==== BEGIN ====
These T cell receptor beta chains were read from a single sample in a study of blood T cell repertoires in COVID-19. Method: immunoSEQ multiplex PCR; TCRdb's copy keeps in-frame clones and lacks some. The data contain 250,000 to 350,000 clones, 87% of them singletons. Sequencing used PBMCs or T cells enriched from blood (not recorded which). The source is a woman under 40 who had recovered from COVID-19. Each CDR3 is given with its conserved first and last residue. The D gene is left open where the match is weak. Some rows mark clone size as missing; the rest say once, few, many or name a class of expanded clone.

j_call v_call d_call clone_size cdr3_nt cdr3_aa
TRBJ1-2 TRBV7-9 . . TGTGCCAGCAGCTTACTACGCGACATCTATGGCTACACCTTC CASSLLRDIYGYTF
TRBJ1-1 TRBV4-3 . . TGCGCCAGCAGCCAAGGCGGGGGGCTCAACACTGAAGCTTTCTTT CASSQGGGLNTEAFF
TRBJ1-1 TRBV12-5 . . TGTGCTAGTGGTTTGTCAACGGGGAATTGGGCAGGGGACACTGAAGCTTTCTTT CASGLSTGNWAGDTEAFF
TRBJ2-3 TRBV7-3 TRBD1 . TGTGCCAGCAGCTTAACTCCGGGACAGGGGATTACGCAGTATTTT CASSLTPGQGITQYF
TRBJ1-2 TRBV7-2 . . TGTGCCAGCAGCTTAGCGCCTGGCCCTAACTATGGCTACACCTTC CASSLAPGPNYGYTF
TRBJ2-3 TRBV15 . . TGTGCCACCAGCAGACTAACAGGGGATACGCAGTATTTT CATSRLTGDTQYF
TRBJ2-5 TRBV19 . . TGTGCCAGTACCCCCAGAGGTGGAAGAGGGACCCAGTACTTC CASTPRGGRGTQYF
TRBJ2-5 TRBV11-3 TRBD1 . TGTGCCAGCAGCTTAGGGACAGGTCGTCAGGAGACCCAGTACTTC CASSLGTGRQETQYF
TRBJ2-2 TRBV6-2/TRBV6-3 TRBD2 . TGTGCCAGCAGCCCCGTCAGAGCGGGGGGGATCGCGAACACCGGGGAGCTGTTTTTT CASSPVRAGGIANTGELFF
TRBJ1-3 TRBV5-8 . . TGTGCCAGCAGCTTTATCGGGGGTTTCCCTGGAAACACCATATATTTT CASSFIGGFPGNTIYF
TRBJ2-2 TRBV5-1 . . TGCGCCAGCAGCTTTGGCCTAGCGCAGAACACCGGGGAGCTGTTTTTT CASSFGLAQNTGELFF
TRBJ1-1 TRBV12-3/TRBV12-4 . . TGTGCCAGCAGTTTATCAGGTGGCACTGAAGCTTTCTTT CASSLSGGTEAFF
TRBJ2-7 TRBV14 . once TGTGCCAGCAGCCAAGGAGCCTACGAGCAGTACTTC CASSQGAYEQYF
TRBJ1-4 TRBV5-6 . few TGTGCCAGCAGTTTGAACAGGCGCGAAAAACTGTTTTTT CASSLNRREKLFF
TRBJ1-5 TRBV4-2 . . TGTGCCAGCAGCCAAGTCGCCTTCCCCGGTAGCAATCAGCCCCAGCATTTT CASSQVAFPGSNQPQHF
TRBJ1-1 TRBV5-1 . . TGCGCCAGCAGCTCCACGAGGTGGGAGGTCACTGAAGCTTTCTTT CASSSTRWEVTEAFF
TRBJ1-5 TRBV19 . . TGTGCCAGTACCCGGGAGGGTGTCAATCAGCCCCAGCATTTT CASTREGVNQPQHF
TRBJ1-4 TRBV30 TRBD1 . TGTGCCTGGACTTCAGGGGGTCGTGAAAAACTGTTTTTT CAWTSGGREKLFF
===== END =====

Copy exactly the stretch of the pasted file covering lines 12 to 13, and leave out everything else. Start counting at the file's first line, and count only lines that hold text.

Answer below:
TRBJ1-3 TRBV5-8 . . TGTGCCAGCAGCTTTATCGGGGGTTTCCCTGGAAACACCATATATTTT CASSFIGGFPGNTIYF
TRBJ2-2 TRBV5-1 . . TGCGCCAGCAGCTTTGGCCTAGCGCAGAACACCGGGGAGCTGTTTTTT CASSFGLAQNTGELFF